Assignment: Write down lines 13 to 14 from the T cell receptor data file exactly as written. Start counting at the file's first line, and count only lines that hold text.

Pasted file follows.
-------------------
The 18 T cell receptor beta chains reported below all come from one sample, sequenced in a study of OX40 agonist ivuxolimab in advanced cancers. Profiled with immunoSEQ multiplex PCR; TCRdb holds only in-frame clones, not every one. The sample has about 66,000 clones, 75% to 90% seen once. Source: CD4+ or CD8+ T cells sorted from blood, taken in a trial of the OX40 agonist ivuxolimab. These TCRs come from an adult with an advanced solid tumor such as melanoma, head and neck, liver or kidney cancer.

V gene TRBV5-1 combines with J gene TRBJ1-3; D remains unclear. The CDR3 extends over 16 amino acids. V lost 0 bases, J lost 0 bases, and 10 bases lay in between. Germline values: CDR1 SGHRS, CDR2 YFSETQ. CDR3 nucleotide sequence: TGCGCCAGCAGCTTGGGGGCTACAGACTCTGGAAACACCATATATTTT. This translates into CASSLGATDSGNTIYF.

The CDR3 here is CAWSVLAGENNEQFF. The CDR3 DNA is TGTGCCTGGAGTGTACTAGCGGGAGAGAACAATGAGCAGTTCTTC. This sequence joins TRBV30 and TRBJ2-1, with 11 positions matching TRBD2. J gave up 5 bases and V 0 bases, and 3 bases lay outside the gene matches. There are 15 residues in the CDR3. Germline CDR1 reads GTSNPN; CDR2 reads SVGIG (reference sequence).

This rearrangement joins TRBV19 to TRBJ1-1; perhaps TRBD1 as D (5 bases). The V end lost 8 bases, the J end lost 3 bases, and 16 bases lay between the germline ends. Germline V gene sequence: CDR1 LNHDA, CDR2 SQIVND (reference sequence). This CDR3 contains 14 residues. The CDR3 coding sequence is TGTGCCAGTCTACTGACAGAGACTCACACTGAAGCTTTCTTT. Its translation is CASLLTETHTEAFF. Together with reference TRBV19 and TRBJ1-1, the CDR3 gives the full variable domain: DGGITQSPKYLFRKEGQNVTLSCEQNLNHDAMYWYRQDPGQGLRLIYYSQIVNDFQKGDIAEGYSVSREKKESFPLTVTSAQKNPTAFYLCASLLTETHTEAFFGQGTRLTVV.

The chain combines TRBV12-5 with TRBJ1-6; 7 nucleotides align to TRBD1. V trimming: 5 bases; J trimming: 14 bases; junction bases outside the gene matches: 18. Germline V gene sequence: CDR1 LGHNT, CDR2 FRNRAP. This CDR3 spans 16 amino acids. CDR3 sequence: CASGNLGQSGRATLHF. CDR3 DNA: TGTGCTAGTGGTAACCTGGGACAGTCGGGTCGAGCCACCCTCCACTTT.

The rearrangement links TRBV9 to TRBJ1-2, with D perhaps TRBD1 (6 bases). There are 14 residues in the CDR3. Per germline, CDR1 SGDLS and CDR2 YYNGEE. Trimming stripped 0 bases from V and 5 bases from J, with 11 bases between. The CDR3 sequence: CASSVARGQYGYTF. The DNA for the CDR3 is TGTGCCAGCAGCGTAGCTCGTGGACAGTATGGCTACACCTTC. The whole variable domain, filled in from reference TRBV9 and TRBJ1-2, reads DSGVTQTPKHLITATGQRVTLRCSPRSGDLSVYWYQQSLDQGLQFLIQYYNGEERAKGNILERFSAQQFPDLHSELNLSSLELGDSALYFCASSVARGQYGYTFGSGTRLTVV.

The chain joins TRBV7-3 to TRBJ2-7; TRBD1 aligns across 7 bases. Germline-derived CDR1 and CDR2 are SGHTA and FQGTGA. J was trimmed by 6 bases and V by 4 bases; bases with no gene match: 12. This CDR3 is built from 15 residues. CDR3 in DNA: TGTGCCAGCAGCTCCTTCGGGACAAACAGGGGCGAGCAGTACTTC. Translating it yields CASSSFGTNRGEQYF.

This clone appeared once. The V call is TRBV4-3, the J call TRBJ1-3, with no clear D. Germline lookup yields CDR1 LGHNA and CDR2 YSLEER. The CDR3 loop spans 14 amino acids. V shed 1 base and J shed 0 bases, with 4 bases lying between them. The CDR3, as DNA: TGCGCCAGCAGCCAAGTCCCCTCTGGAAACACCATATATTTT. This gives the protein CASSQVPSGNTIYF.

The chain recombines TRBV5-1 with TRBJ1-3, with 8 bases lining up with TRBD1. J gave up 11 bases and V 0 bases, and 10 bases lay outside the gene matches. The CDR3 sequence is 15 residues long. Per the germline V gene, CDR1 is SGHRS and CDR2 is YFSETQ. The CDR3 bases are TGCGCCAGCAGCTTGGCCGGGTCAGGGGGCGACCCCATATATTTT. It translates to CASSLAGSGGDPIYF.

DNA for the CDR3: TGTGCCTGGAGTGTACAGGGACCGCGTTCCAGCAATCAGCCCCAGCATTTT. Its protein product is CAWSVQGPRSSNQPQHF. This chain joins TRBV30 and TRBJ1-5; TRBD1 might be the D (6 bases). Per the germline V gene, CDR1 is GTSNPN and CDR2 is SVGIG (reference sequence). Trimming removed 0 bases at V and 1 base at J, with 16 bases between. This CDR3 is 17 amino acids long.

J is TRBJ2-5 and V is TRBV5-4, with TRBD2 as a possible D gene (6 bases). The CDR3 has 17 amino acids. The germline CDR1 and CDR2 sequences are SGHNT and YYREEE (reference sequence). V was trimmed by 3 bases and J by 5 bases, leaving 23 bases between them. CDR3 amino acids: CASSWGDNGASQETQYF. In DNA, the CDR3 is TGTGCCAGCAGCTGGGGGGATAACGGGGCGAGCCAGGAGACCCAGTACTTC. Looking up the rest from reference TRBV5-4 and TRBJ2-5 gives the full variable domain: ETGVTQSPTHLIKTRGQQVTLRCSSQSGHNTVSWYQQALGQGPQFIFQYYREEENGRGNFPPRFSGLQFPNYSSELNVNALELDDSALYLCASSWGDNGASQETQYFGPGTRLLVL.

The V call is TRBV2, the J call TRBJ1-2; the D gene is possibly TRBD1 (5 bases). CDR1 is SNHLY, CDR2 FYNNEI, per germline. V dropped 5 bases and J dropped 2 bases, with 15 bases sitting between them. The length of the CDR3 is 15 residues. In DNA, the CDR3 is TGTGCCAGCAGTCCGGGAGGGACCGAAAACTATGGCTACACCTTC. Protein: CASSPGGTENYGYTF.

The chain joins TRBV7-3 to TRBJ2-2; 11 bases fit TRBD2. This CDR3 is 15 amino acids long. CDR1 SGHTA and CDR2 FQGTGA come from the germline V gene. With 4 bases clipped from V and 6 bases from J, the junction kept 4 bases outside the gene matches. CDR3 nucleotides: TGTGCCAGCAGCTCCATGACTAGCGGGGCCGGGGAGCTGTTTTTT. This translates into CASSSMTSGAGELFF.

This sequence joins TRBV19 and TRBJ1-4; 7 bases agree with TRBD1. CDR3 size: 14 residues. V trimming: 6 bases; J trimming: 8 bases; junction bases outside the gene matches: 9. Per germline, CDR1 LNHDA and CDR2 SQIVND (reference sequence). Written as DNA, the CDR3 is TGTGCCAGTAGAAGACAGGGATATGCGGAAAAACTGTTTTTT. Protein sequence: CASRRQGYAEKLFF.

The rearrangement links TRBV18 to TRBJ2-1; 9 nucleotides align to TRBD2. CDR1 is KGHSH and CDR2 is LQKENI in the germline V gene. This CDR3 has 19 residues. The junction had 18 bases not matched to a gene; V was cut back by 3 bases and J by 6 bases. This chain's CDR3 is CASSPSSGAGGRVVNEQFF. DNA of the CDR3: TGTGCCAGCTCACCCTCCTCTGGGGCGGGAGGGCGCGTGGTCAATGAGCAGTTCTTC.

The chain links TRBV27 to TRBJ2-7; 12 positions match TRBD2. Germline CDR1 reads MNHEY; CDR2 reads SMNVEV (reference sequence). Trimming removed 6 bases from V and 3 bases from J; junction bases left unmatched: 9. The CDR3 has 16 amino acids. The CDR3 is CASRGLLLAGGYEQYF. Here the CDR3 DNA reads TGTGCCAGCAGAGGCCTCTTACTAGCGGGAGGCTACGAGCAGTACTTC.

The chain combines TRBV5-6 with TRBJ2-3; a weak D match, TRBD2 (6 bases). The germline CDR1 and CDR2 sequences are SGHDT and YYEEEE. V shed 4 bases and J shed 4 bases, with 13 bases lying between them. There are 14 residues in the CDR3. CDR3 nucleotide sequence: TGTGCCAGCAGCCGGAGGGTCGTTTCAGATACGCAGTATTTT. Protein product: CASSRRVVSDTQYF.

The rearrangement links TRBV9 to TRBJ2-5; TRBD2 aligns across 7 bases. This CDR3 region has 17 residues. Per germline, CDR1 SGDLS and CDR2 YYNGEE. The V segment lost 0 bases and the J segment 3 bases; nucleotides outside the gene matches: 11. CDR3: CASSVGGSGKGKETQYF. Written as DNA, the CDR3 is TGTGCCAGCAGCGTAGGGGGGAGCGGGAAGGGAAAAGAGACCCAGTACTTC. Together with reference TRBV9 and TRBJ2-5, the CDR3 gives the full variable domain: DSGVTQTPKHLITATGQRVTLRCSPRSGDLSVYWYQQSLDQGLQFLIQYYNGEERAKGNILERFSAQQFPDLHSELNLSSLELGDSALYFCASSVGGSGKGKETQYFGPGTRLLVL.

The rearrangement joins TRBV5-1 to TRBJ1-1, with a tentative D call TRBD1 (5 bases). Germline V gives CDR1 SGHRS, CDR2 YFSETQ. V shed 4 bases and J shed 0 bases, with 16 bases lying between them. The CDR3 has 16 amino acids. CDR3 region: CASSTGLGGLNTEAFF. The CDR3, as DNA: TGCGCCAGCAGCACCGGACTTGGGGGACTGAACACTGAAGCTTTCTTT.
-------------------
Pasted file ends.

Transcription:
The chain joins TRBV7-3 to TRBJ2-2; 11 bases fit TRBD2. This CDR3 is 15 amino acids long. CDR1 SGHTA and CDR2 FQGTGA come from the germline V gene. With 4 bases clipped from V and 6 bases from J, the junction kept 4 bases outside the gene matches. CDR3 nucleotides: TGTGCCAGCAGCTCCATGACTAGCGGGGCCGGGGAGCTGTTTTTT. This translates into CASSSMTSGAGELFF.

This sequence joins TRBV19 and TRBJ1-4; 7 bases agree with TRBD1. CDR3 size: 14 residues. V trimming: 6 bases; J trimming: 8 bases; junction bases outside the gene matches: 9. Per germline, CDR1 LNHDA and CDR2 SQIVND (reference sequence). Written as DNA, the CDR3 is TGTGCCAGTAGAAGACAGGGATATGCGGAAAAACTGTTTTTT. Protein sequence: CASRRQGYAEKLFF.